As O2 and the RFU extend one of the longest-running shirt partnerships in sport, Sport Industry Group chatted to the brand's Head of Sponsorship Gareth Griffiths to discuss why rugby is its only deal in sport, and why doubling down on its support despite the coronavirus pandemic.
It’s one of the longest-running shirt sponsorships in world sport, and with the announcement that O2 and the RFU have extended their partnership by five more years, it’s about to get even longer.
Taking a partnership between a national team which most-recently reached a World Cup final and one of the country’s best-known brands over the 30-year mark would be worthy of celebration at any time. But, as with most things in 2020, this one’s a little bit different.
Sport as a whole has been hit by the economic impact of the coronavirus pandemic, but with remaining Six Nations matches being played behind closed doors, and Autumn Internationals (now rebranded this year as the Autumn Nations Cup and featuring eight teams competing against each other) the RFU has lost some of its most prestigious set-piece events this year.
On the back of news stories about the union’s potential £100 million loss, and a remodelling of its organisational structures which could cost more than 100 jobs, the news that its major sponsor is so publicly giving its backing will come as a big boost.
Sticking With Sport Through Tough Times
Gareth Griffiths, Head of Sponsorship, O2, says there was no question that the brand would back its long-term partner, sending a message of support to the industry:
“Our strategy is long term partnerships,” he said. “We believe you invest in things for a long time. But when we look at our partnerships, we go through a rigorous process. It’s not just something that we just renew. We take it really seriously and evaluate from top to bottom. We look at what’s out there and what’s available, but once again we came back to rugby - we believe in this partnership.
“Times are really tough in sport at the moment, and you can’t just say ‘actually we’re only here for the good times, we’re off.’ That’s not the sign of a long-term partner who truly believes in what they’ve invested in. For us, the idea is to support the RFU in everything that they’re doing.”
This autumn, international rugby will return, but without fans. The behind-closed-doors events will see the culmination of the Six Nations - where England sit top of the table going into the final round of matches - and then the new international tournament featuring the Six Nations teams plus Japan and Fiji, and broadcast live on Amazon Prime.
“The RFU have got a very challenging situation this year, the fact they can’t get fans into Twickenham and the fact that they run a game where it’s very difficult to socially distance, but they’re doing a great job bringing it back,” said Griffiths.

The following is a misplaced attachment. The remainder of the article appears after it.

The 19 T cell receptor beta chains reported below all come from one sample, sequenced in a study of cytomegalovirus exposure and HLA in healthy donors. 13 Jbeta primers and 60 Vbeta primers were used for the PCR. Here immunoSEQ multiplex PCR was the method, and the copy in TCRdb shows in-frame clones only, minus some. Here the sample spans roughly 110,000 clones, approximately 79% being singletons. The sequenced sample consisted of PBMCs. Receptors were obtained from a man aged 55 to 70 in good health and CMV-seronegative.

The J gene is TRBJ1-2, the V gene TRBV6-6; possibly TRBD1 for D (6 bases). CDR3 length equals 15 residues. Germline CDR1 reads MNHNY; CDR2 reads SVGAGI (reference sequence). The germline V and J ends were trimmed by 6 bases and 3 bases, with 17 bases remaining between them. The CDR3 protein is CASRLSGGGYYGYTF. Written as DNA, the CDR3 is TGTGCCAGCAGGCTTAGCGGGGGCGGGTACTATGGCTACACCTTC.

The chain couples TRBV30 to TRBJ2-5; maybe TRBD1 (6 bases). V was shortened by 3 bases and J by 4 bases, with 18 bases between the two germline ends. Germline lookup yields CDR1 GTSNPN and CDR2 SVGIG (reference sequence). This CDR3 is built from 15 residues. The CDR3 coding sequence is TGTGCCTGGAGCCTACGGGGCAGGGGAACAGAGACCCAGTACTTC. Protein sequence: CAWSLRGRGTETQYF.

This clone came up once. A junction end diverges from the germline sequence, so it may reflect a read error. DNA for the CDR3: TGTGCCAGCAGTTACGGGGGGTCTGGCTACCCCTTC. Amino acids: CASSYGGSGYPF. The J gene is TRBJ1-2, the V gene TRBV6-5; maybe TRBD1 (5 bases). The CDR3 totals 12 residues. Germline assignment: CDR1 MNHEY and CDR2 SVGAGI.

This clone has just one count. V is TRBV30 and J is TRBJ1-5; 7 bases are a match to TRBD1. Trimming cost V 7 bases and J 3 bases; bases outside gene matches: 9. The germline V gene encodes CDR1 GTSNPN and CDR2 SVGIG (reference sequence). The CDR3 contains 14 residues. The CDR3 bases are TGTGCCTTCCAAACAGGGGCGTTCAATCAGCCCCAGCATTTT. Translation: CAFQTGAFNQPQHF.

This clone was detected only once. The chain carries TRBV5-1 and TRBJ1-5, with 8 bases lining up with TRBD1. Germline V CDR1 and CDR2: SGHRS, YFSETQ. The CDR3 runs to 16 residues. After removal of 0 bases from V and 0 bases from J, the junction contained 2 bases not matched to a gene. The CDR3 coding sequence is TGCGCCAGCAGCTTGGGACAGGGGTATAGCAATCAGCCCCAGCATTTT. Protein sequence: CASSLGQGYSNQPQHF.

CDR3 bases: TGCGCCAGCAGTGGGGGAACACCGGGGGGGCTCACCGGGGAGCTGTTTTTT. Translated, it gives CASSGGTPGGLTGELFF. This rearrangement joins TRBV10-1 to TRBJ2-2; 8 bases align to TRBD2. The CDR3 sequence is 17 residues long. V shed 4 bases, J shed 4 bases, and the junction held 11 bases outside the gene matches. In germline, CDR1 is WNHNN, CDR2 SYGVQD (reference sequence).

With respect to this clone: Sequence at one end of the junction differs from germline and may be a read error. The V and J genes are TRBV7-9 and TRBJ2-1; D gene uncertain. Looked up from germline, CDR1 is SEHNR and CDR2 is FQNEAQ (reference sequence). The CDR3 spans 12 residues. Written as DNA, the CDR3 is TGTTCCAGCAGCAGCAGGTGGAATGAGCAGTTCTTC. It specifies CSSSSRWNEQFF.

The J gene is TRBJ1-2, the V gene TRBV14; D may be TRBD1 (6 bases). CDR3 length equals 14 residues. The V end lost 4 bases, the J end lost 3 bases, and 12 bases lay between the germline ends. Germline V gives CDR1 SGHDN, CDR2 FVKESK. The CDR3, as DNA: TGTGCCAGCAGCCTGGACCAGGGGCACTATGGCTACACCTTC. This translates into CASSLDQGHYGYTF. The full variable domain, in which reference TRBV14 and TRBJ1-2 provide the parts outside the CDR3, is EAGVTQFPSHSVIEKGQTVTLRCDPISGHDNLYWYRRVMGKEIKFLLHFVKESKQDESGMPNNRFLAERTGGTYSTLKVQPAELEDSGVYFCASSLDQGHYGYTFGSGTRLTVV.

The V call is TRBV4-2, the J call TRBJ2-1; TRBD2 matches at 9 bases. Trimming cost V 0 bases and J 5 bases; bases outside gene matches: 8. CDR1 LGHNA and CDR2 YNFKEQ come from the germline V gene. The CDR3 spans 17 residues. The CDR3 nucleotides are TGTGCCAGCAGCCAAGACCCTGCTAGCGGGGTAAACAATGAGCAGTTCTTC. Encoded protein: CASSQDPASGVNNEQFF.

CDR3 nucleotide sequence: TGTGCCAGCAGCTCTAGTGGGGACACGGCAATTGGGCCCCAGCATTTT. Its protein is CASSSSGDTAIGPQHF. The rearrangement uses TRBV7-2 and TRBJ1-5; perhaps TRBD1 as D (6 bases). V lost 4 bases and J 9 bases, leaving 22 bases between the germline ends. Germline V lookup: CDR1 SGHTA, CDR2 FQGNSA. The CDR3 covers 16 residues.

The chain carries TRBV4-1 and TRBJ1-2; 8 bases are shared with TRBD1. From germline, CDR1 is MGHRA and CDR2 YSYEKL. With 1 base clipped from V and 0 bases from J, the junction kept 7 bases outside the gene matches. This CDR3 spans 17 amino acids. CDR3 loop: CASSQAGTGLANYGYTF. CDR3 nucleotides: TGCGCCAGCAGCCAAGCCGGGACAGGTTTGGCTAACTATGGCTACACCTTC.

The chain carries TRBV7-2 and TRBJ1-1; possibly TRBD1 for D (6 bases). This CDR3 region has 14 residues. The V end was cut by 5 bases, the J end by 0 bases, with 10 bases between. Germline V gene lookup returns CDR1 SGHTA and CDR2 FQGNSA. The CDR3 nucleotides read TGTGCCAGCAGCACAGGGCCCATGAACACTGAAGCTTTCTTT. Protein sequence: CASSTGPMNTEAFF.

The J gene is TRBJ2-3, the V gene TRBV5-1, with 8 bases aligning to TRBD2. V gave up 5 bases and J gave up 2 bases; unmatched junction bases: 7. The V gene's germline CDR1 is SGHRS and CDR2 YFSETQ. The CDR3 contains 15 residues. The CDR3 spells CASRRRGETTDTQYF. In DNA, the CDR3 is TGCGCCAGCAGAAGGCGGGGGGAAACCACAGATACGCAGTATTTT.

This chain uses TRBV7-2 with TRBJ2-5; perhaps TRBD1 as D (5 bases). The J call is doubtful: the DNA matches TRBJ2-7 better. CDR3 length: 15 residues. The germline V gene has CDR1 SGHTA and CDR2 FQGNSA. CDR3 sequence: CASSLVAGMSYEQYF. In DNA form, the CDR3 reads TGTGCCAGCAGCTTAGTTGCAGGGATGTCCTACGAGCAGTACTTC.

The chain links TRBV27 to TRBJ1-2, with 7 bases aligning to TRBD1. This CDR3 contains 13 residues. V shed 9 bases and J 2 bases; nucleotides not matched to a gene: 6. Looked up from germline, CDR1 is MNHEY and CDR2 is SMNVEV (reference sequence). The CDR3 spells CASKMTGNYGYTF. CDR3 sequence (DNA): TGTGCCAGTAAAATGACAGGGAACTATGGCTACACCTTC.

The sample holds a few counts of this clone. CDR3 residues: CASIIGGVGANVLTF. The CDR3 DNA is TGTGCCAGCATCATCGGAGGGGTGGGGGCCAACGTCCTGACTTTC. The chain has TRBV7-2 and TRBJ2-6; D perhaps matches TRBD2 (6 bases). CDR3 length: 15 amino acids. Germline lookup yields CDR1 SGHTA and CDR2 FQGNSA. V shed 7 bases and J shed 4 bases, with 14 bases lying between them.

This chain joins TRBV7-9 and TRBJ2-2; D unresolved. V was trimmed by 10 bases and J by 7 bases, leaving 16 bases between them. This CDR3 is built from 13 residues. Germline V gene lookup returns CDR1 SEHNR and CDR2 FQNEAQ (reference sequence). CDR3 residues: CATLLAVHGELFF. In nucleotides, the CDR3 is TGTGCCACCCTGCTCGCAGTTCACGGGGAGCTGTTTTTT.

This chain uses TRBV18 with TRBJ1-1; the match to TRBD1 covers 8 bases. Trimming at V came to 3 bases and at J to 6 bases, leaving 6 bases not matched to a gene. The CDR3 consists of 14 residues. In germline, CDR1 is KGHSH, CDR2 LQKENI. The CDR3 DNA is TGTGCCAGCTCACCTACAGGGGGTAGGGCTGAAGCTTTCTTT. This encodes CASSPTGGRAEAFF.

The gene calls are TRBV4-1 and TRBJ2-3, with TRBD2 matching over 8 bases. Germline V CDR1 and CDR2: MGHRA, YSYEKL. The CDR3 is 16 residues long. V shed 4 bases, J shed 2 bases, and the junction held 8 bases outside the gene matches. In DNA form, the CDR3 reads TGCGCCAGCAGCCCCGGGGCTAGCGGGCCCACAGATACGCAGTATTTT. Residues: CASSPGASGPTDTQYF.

“We’re really looking forward to the autumn games: they’re going to be played behind closed doors, but we’ll still have millions watching on TV.
“We’re a mass consumer brand and we reach across the whole country, and we can raise awareness with what’s going on with both the men’s and the women’s team, so we have a really critical role to support our partner.”
The new O2 deal, which starts from 2021, will see the brand pledge to commit equal spend towards both the men’s and women’s teams over the course of the five years. Its popular O2 Inside Line content series, which runs as a podcast as well as a video series on social media, has given fans behind the scenes access to the men’s team. This time the women’s team will be featured equally.
As part of the agreement, the pair will also promote grassroots rugby, offering connectivity support to clubs across England - as well as upgrading Twickenham Stadium to 5G.
“There’s lots of things about rugby that we love,” said Griffiths.
“We know our customers love it. Because we’ve invested in rugby for so long, we have a really rich customer base that follows rugby. And then there’s the inclusivity of the sport, the way it’s played and we know there’s something in it for everybody - it’s a very inclusive atmosphere. And also the values of the sport, it’s very respectful.”
The Role of the Sponsor
The role of brand partners in sport is one Griffiths - and many in the industry - believe is more crucial than ever. But the next few months may not see fans return, and what help there may be from the government remains unclear.
What does Griffiths think the role of brands is in such a landscape?
“We’re pretty clear: where our partner - in this case the RFU - needs our support, we’ll be there. It’s not our role to talk about funding, that’s down the RFU and the government, but what we can do is raise awareness of the games and we can show support by announcing our five-year partnership.
“This is an expanded partnership, even bigger than what we’ve done previously, over a longer term and with more rights. For us to come out and show this support at this crucial time, it just shows how highly we value the RFU partnership and our relationship with everybody at England Rugby.
“Sport needs people to step up and get behind it now, and you’ll really see who the long term investors are in sport in these coming months and years, because it’d be very easy to say ‘we’ve had a great one, but we’re going to do something else now’.
“Sport really needs its partners, and that’s a crucial role for O2.”